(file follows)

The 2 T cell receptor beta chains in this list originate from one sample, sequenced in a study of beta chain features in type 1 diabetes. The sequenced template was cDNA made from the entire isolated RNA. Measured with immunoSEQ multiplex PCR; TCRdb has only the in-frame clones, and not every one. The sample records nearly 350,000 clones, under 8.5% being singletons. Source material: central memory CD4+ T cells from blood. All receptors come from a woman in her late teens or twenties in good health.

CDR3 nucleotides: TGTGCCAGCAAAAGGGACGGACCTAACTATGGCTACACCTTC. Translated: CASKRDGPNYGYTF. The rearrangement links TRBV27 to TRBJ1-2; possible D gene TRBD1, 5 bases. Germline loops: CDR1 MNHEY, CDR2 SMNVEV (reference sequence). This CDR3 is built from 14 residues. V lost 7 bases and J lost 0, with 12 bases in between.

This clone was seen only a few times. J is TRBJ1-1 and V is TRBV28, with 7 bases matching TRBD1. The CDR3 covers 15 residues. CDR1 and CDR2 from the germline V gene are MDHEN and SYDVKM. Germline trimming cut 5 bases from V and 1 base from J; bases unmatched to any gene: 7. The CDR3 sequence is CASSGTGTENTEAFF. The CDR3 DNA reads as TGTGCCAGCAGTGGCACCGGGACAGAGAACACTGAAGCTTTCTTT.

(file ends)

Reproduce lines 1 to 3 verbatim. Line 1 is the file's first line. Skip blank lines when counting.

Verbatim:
The 2 T cell receptor beta chains in this list originate from one sample, sequenced in a study of beta chain features in type 1 diabetes. The sequenced template was cDNA made from the entire isolated RNA. Measured with immunoSEQ multiplex PCR; TCRdb has only the in-frame clones, and not every one. The sample records nearly 350,000 clones, under 8.5% being singletons. Source material: central memory CD4+ T cells from blood. All receptors come from a woman in her late teens or twenties in good health.

CDR3 nucleotides: TGTGCCAGCAAAAGGGACGGACCTAACTATGGCTACACCTTC. Translated: CASKRDGPNYGYTF. The rearrangement links TRBV27 to TRBJ1-2; possible D gene TRBD1, 5 bases. Germline loops: CDR1 MNHEY, CDR2 SMNVEV (reference sequence). This CDR3 is built from 14 residues. V lost 7 bases and J lost 0, with 12 bases in between.

This clone was seen only a few times. J is TRBJ1-1 and V is TRBV28, with 7 bases matching TRBD1. The CDR3 covers 15 residues. CDR1 and CDR2 from the germline V gene are MDHEN and SYDVKM. Germline trimming cut 5 bases from V and 1 base from J; bases unmatched to any gene: 7. The CDR3 sequence is CASSGTGTENTEAFF. The CDR3 DNA reads as TGTGCCAGCAGTGGCACCGGGACAGAGAACACTGAAGCTTTCTTT.